Strikes to hit energy, drug firms

2011-07-07 16:03

Johannesburg - A full-blown strike in the petroleum and pharmaceuticals sector will kick off on Monday, the Chemical, Energy, Paper, Printing, Wood and Allied Workers Union (Ceppwawu) said on Thursday.

"Hundreds of companies will be affected and amongst the major ones are Sasol [JSE:SOL], Engen, BP, Caltex Refinery, Total, Sapref, AEL, Nampak Glass, Consol Glass, Omnia Holdings [JSE:OMN], Adcock Ingram Holdings [JSE:AIP], Tiger Brands [JSE:TBS], Kimberly Clark and many others," Ceppwawu general secretary, Simon Mofokeng said.

About 70 000 workers are expected to go on strike.

This would include members of the General Industries Workers Union of South Africa (Giwusa).

Industries affected could include petroleum, pharmaceuticals, glass, industrial chemical, and fast moving consumer goods.

Tissue and Allied Union members would join the strike towards the end of next week, he said.

"The companies affected here will be amongst others, Sappi [JSE:SAP], Mondi Pak, PG Bison and so on."

Mofokeng said workers wanted a wage increase of 11% to 13% across board. Wages must be a minimum of R6 000 a month.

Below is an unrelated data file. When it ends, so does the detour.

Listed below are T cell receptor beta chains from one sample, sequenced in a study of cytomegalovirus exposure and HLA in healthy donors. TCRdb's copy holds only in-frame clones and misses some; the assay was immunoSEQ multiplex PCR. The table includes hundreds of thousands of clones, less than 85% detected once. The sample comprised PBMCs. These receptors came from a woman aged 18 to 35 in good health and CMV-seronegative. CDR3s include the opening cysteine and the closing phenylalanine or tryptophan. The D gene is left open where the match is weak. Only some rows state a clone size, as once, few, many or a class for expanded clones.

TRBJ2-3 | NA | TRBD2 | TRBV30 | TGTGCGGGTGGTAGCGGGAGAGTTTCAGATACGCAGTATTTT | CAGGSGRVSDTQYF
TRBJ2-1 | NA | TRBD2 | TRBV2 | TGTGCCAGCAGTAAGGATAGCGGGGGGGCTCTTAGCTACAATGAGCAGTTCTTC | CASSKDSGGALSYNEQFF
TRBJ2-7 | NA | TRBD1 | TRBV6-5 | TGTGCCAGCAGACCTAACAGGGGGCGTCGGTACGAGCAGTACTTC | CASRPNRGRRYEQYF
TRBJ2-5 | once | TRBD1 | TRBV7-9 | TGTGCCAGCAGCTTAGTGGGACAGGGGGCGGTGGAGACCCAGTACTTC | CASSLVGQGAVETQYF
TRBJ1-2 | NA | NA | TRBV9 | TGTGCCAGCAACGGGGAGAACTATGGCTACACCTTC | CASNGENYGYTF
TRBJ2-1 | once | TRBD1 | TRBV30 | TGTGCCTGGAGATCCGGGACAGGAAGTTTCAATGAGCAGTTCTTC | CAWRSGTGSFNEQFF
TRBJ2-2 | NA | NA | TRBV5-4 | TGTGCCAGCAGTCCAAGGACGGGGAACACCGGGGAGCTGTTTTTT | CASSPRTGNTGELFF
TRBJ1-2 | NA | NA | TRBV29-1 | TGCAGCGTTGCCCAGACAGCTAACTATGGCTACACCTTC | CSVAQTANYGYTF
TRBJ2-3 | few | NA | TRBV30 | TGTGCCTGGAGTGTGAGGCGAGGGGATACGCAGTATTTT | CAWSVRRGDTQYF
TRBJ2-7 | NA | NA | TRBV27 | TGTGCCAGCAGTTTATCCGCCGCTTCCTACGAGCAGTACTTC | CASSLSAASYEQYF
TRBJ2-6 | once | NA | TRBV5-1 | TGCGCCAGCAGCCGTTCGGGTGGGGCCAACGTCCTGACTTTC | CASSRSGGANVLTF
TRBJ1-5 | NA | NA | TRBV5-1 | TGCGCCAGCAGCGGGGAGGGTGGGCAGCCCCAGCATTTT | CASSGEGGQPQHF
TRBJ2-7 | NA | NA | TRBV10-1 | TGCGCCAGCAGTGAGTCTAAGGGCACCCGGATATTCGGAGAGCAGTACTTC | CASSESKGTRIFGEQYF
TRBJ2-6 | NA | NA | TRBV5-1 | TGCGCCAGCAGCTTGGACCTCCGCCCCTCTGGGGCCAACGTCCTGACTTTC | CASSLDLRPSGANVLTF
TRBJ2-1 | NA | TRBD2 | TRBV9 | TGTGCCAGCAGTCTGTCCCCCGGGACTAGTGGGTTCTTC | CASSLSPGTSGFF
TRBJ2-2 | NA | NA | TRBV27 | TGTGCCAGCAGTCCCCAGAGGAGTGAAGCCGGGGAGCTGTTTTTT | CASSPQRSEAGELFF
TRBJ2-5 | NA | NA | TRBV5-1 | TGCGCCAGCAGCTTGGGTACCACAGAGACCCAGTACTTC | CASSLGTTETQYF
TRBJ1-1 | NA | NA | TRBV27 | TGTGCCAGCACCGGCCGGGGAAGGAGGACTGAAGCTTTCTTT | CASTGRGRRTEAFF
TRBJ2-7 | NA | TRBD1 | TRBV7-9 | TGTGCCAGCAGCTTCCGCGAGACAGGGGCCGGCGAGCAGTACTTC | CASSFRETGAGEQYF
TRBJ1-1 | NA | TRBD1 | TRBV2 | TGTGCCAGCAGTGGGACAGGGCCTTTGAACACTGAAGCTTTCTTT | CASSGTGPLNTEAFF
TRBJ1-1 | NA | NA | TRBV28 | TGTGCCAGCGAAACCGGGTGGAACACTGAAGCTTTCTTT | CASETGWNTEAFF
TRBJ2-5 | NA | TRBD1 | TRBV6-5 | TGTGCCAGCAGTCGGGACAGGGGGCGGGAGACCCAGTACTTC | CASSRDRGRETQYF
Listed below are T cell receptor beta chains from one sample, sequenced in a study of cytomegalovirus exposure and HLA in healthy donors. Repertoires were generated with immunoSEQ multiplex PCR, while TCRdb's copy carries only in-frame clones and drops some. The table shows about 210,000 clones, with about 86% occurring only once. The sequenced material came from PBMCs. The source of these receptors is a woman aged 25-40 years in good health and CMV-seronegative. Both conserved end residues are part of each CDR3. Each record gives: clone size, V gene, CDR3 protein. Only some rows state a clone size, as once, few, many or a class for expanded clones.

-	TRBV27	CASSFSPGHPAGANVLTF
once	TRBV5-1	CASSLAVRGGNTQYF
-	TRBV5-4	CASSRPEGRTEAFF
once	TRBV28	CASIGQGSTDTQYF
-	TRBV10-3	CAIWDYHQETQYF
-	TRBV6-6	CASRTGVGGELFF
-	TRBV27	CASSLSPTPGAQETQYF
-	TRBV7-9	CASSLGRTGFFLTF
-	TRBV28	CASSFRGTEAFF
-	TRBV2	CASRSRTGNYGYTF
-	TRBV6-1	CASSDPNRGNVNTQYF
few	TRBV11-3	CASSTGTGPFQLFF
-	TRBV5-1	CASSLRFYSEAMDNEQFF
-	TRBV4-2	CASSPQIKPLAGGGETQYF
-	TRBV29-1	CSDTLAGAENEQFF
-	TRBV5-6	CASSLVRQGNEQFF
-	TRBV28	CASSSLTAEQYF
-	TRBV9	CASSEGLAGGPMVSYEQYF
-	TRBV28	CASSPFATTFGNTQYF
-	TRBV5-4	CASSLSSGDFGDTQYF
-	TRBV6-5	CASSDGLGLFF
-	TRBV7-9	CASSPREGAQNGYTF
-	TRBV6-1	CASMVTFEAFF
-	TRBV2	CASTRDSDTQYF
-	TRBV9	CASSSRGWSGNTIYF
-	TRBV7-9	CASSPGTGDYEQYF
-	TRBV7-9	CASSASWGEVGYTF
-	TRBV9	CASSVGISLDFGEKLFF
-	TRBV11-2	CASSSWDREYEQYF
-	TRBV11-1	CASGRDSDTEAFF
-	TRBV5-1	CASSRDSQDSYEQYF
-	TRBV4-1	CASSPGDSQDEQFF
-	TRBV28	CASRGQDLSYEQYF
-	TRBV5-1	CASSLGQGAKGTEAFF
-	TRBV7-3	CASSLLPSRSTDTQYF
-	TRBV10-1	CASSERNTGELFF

Other demands were job security, to include an outside bargaining unit category, six months' fully paid maternity leave and a 40-hour working week without pay loss.

"Our demands are in line with the living wage campaign of Cosatu adopted at the recent central committee.

"The strike comes as a direct result of the intransigence and greed of the employers. Employers have, over the past two months in wage negotiations, consistently refused to accede to the legitimate and reasonable demands of the unions and members," he said.


  • mze - 2011-07-07 18:07

    Unions: Push us further down the international competition toilet!!!!

  • Collitjies - 2011-07-11 10:10

    These strikers are only thinking about themselves and to hell with the consumers who pay their salaries. They are also stuffing up our economy. They also prepared to go without pay for as long as it takes for their unrealistic demands to be met, under these circumstances they don't need such high increases.

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